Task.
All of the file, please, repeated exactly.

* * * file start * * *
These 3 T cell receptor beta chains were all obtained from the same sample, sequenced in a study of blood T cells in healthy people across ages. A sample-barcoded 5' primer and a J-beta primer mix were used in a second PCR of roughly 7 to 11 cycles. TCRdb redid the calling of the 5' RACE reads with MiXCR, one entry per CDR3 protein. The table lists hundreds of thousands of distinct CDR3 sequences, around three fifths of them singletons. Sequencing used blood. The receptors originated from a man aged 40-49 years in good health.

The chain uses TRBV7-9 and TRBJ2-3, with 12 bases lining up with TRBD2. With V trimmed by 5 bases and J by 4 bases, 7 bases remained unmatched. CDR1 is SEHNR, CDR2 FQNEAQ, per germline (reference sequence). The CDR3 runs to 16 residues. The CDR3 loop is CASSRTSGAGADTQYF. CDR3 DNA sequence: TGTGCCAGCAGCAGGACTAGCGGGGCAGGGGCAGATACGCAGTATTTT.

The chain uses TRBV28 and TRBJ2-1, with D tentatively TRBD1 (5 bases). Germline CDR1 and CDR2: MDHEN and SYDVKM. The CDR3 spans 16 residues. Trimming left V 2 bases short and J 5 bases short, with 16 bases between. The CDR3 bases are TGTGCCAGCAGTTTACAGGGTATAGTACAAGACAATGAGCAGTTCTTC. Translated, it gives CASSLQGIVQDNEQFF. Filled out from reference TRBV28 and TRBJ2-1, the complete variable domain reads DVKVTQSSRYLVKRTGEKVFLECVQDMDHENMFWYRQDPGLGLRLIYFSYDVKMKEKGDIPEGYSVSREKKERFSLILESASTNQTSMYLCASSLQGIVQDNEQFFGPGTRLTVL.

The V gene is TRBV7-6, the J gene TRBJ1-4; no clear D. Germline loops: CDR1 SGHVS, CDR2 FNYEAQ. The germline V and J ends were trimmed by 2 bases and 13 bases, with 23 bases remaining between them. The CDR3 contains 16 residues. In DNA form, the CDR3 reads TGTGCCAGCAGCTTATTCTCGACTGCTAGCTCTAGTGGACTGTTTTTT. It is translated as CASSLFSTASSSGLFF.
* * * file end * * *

These 3 T cell receptor beta chains were all obtained from the same sample, sequenced in a study of blood T cells in healthy people across ages. A sample-barcoded 5' primer and a J-beta primer mix were used in a second PCR of roughly 7 to 11 cycles. TCRdb redid the calling of the 5' RACE reads with MiXCR, one entry per CDR3 protein. The table lists hundreds of thousands of distinct CDR3 sequences, around three fifths of them singletons. Sequencing used blood. The receptors originated from a man aged 40-49 years in good health.

The chain uses TRBV7-9 and TRBJ2-3, with 12 bases lining up with TRBD2. With V trimmed by 5 bases and J by 4 bases, 7 bases remained unmatched. CDR1 is SEHNR, CDR2 FQNEAQ, per germline (reference sequence). The CDR3 runs to 16 residues. The CDR3 loop is CASSRTSGAGADTQYF. CDR3 DNA sequence: TGTGCCAGCAGCAGGACTAGCGGGGCAGGGGCAGATACGCAGTATTTT.

The chain uses TRBV28 and TRBJ2-1, with D tentatively TRBD1 (5 bases). Germline CDR1 and CDR2: MDHEN and SYDVKM. The CDR3 spans 16 residues. Trimming left V 2 bases short and J 5 bases short, with 16 bases between. The CDR3 bases are TGTGCCAGCAGTTTACAGGGTATAGTACAAGACAATGAGCAGTTCTTC. Translated, it gives CASSLQGIVQDNEQFF. Filled out from reference TRBV28 and TRBJ2-1, the complete variable domain reads DVKVTQSSRYLVKRTGEKVFLECVQDMDHENMFWYRQDPGLGLRLIYFSYDVKMKEKGDIPEGYSVSREKKERFSLILESASTNQTSMYLCASSLQGIVQDNEQFFGPGTRLTVL.

The V gene is TRBV7-6, the J gene TRBJ1-4; no clear D. Germline loops: CDR1 SGHVS, CDR2 FNYEAQ. The germline V and J ends were trimmed by 2 bases and 13 bases, with 23 bases remaining between them. The CDR3 contains 16 residues. In DNA form, the CDR3 reads TGTGCCAGCAGCTTATTCTCGACTGCTAGCTCTAGTGGACTGTTTTTT. It is translated as CASSLFSTASSSGLFF.